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Hydrology and Earth System Sciences An interactive open-access journal of the European Geosciences Union
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Discussion papers
https://doi.org/10.5194/hess-2019-205
© Author(s) 2019. This work is distributed under
the Creative Commons Attribution 4.0 License.
https://doi.org/10.5194/hess-2019-205
© Author(s) 2019. This work is distributed under
the Creative Commons Attribution 4.0 License.

Research article 04 Jun 2019

Research article | 04 Jun 2019

Review status
This discussion paper is a preprint. It is a manuscript under review for the journal Hydrology and Earth System Sciences (HESS).

Recession analysis 42 years later – work yet to be done

Elizabeth R. Jachens1, David E. Rupp2, Clément Roques3, and John S. Selker1 Elizabeth R. Jachens et al.
  • 1Department of Biological and Ecologic Engineering, Oregon State University, Corvallis, OR, 97330, USA
  • 2Oregon Climate Change Research Institute, College of Earth, Oceanic and Atmospheric Sciences, Oregon State University, Corvallis, OR, 97330, USA
  • 3Department of Earth Sciences, ETH Zurich, 8092 Zürich, Switzerland

Abstract. Recession analysis is a classical method employed in hydrology to assess watersheds’ hydrological properties by means of the receding limb of a hydrograph, frequently expressed as the rate of change in discharge (dQ/dt) against discharge (Q). This relationship is often assumed to take the form of a power law −dQ/dt = aQb where a and b are recession parameters. Recent studies have highlighted major differences in the estimation of the recession parameters depending on the method, casting doubt on our ability to properly evaluate and compare hydrological properties across watersheds based on recession analysis. This study shows that estimation based on collective recessions as an average watershed response is strongly affected by the distributions event inter-arrival time, magnitudes, and antecedent conditions, implying that the resulting recession parameters do not represent watershed properties as much as they represent the climate. The clear conclusion is that proper evaluation of watershed properties using recession analysis requires considering individual recession events.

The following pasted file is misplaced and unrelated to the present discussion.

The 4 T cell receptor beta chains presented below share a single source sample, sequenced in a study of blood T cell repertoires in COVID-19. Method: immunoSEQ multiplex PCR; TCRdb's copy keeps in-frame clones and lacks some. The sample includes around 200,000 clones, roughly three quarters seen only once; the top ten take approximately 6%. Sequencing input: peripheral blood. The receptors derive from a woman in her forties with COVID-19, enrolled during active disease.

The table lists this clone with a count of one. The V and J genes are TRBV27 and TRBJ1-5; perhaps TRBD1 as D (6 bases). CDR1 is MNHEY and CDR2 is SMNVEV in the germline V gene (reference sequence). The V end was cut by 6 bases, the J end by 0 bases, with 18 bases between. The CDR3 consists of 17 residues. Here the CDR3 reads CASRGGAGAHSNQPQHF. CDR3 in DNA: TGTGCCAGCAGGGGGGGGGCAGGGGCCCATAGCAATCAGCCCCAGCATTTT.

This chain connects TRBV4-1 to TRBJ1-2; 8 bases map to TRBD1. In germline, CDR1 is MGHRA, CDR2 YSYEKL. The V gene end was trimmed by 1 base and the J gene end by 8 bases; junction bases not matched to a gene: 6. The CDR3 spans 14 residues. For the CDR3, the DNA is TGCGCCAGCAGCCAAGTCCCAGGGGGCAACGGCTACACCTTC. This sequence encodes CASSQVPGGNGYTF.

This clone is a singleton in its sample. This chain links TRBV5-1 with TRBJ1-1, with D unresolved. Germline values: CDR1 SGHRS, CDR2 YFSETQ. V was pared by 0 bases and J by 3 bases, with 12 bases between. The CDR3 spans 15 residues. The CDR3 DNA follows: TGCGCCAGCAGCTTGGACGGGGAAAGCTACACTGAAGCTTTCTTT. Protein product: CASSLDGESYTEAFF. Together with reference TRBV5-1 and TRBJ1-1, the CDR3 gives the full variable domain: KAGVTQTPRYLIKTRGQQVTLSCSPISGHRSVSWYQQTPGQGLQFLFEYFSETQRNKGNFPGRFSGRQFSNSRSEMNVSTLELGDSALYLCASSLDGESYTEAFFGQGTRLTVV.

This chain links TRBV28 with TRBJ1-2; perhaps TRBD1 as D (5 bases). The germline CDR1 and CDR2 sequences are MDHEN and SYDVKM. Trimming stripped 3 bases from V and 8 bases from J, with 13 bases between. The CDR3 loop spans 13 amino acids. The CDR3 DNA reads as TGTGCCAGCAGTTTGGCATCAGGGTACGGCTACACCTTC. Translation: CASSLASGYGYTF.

Elizabeth R. Jachens et al.
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Elizabeth R. Jachens et al.
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Short summary
Recession analysis uses the receding streamflow following precipitation events to estimate watershed-average properties. Two methods for recession analysis use recession events individually or all events collectively. Using synthetic case studies, this paper shows that analyzing recessions collectively produces flawed interpretations. Moving forward, recession analysis using individual recessions should be used to describe the average and variability of watershed behavior.
Recession analysis uses the receding streamflow following precipitation events to estimate...
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